Hedge Funds: Conclusion
  1. Hedge Funds: Introduction
  2. Hedge Funds: Structures
  3. Hedge Funds: Strategies
  4. Hedge Funds: Characteristics
  5. Hedge Funds: Performance Measurement
  6. Hedge Funds: Risks
  7. Hedge Funds: Why Choose Hedge Funds?
  8. Hedge Funds: The Due Diligence Process
  9. Hedge Funds: Funds Of Funds
  10. Hedge Funds: Conclusion

Hedge Funds: Conclusion

By Dan Barufaldi

Hedge funds can be complicated investment vehicles that are difficult to understand. This is due partly to the complex strategies they use, and partly to the high level of secrecy inherent in trying to prevent others from copying your investment methodology. It doesn't help the industry that the media usually only showcases hedge funds when there is a huge blow-up or, in a few cases, when a hedge fund has incredibly high returns.

The truth of the matter is that there are hedge funds that generate attractive (relative to expectations) returns, and sometimes the return pattern can be volatile while other times the pattern is very stable. There is a hedge fund to fit the risk/return guidelines of any investor and with proper education, evaluation, and familiarity with them, they become much less intimidating.

This is not to say that anyone should take a hedge fund investment lightly. As I mentioned earlier, there are more risks to a hedge fund than the probability of losing money. For example, there is the risk that an investor may not have access to their cash for extended periods due to lock-ups. And there is a much more subtle risk of a hedge fund having style drift and causing the investor's portfolio allocation to become sub-optimal.

As the industry continues to evolve, we may see additional regulation that may help to assess the merits of hedge fund investing. Or we may see third-party research companies increase their hedge fund coverage to provide opinions to investors. Morningstar has already begun to perform analysis on certain hedge funds and has their own hedge fund database. For now, most of the due diligence needs to be performed by the investor or their investment advisor.

For further reading, check out Hedge Funds Hunt For Upside, Regardless Of The Market and Hedge Funds: Higher Returns Or Just High Fees?


  1. Hedge Funds: Introduction
  2. Hedge Funds: Structures
  3. Hedge Funds: Strategies
  4. Hedge Funds: Characteristics
  5. Hedge Funds: Performance Measurement
  6. Hedge Funds: Risks
  7. Hedge Funds: Why Choose Hedge Funds?
  8. Hedge Funds: The Due Diligence Process
  9. Hedge Funds: Funds Of Funds
  10. Hedge Funds: Conclusion


RELATED TERMS
  1. Green Fund

    A mutual fund or other investment vehicle that will only invest ...
  2. PIPE Deal

    Signifying "Private Investment in Public Equity," a PIPE deal ...
  3. Collateralized Mortgage Obligation - CMO

    A type of mortgage-backed security in which principal repayments ...
  4. Sortino Ratio

    A modification of the Sharpe ratio that differentiates harmful ...
  5. Consumer Staples

    Essential products such as food, beverages, tobacco and household ...
  6. Hedge

    Making an investment to reduce the risk of adverse price movements ...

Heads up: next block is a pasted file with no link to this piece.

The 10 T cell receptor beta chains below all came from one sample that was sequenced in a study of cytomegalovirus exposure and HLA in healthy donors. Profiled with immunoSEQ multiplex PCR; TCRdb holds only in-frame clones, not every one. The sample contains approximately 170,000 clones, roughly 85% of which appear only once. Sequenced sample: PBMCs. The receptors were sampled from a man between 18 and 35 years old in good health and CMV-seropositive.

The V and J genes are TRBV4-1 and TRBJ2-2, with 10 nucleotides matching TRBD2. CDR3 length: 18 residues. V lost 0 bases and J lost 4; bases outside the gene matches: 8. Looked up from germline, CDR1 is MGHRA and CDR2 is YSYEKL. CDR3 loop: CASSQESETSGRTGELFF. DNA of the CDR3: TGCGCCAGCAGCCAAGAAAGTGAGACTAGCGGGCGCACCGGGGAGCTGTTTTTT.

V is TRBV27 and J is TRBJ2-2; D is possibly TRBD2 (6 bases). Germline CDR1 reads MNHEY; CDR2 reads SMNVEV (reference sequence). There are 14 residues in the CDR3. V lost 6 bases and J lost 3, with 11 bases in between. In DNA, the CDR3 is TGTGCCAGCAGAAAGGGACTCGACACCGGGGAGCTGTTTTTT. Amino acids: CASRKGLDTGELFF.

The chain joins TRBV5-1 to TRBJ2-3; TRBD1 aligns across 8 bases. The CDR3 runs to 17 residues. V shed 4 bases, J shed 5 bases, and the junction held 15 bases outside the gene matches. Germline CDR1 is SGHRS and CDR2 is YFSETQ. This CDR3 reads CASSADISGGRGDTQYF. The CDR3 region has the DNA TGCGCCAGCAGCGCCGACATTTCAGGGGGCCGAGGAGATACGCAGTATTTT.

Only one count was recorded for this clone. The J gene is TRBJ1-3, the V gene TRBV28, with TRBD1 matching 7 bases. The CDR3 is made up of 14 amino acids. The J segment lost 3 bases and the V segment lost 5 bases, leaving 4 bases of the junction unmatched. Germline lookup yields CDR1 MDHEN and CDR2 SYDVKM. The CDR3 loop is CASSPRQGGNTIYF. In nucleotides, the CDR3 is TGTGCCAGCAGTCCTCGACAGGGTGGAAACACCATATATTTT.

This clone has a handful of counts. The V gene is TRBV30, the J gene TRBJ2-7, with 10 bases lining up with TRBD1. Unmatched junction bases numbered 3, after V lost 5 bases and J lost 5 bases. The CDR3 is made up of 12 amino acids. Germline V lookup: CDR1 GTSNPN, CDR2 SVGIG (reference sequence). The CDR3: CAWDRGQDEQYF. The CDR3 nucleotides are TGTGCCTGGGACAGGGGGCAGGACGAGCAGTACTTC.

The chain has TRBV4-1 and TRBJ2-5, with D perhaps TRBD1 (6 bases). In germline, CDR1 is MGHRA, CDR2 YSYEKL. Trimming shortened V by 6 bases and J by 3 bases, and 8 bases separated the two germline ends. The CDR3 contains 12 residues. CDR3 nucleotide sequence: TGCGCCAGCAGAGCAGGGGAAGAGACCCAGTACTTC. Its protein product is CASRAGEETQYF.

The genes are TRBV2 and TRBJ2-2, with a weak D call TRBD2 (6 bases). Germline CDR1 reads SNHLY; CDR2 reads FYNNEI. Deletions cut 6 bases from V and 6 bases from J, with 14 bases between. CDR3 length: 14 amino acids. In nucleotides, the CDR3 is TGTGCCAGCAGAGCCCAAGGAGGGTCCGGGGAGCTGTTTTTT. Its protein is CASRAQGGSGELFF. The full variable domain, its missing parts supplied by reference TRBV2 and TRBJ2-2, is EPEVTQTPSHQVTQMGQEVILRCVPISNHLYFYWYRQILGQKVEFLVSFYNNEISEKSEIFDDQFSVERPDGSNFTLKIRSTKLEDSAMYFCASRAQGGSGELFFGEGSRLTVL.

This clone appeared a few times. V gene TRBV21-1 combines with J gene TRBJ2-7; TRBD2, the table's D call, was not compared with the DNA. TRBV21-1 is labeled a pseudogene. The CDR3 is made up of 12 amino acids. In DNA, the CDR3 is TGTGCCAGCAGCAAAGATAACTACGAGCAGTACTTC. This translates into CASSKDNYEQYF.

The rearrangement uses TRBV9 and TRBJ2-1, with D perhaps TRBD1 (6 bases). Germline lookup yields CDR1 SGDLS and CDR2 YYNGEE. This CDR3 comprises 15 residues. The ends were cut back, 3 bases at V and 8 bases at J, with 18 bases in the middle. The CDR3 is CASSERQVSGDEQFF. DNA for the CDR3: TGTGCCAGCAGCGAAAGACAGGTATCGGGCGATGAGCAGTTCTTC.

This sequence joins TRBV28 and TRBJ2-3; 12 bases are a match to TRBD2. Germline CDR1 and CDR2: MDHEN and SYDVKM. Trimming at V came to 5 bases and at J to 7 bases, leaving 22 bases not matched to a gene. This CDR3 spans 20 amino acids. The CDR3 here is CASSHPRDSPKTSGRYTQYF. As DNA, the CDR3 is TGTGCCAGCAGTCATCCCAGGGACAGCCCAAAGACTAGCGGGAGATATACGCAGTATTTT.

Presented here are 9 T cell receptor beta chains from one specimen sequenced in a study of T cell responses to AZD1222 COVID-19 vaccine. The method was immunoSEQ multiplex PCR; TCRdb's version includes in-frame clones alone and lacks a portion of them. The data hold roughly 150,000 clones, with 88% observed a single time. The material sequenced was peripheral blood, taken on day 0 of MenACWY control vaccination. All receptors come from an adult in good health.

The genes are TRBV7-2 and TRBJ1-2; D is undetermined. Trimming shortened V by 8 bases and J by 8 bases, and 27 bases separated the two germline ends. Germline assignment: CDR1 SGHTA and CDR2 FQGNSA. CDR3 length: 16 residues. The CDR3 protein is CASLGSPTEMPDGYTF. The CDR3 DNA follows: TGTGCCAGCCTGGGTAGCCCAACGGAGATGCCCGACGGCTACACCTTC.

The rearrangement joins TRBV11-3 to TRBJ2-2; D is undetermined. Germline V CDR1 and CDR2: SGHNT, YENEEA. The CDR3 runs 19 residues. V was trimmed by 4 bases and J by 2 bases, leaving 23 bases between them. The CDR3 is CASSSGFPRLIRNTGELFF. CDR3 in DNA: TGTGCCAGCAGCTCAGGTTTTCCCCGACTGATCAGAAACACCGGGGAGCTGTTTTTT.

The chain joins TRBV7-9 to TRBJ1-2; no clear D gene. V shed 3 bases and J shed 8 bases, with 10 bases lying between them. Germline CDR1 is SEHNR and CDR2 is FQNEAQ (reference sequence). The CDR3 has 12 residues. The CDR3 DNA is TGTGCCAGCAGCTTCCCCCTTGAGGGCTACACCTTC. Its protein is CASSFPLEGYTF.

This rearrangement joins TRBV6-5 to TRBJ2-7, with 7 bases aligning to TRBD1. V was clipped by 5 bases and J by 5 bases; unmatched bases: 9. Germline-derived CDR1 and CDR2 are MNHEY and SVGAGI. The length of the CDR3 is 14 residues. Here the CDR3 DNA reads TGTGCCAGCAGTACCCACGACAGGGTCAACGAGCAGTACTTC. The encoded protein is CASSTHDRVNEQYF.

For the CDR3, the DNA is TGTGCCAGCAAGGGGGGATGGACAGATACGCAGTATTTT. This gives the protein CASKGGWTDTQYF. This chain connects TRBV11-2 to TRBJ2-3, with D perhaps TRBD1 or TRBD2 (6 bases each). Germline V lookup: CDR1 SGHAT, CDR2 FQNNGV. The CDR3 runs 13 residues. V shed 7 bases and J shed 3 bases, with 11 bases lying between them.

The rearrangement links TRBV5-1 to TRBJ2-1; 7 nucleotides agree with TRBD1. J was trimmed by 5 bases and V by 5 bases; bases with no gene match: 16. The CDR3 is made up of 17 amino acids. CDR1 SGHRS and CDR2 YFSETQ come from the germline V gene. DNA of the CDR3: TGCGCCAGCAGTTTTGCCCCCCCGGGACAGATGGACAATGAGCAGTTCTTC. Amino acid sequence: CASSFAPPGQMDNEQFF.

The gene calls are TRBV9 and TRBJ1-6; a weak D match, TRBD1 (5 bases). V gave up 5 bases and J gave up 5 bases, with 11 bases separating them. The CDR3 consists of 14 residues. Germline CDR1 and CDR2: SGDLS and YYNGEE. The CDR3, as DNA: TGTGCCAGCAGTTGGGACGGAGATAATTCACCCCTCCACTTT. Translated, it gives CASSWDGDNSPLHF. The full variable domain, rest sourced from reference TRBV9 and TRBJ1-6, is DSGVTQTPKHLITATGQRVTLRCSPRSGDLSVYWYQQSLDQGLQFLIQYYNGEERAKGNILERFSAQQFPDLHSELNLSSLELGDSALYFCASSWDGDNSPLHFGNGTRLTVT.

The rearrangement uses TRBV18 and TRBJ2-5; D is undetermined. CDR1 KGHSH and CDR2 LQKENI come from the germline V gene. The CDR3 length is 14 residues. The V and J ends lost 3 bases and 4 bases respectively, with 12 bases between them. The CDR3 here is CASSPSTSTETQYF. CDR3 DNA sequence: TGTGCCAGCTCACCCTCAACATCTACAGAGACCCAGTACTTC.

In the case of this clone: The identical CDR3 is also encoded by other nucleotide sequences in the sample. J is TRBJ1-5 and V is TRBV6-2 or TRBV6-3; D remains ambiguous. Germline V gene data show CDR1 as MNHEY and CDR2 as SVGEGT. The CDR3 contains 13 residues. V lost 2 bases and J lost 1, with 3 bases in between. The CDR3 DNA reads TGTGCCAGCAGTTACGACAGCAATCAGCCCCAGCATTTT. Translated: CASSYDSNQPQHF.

RELATED FAQS
  1. Are hedge funds regulated by FINRA?

    Alternative investment vehicles such as hedge funds offer investors a wider range of possibilities due to certain exceptions ... Read Full Answer >>
  2. What is the purpose of a hedge fund?

    A hedge fund is an official partnership of investors who pool money together to be guided by professional management firms, ... Read Full Answer >>
  3. What is a derivative?

    A derivative is a contract between two or more parties whose value is based on an agreed-upon underlying financial asset, ... Read Full Answer >>
  4. What is securitization?

    Securitization is the process of taking an illiquid asset, or group of assets, and through financial engineering, transforming ... Read Full Answer >>
  5. Are target-date retirement funds good investments?

    The main benefit of target-date retirement funds is convenience. If you really don't want to bother with your retirement ... Read Full Answer >>
  6. Do mutual funds require a demat account?

    A dematerialized account enables electronic transfer of funds. The account is used so an investor does not need to hold the ... Read Full Answer >>
Hot Definitions
  1. Socially Responsible Investment - SRI

    An investment that is considered socially responsible because of the nature of the business the company conducts. Common ...
  2. Inverted Yield Curve

    An interest rate environment in which long-term debt instruments have a lower yield than short-term debt instruments of the ...
  3. Presidential Election Cycle (Theory)

    A theory developed by Yale Hirsch that states that U.S. stock markets are weakest in the year following the election of a ...
  4. Super Bowl Indicator

    An indicator based on the belief that a Super Bowl win for a team from the old AFL (AFC division) foretells a decline in ...
  5. Flight To Quality

    The action of investors moving their capital away from riskier investments to the safest possible investment vehicles. This ...
  6. Discouraged Worker

    A person who is eligible for employment and is able to work, but is currently unemployed and has not attempted to find employment ...
Trading Center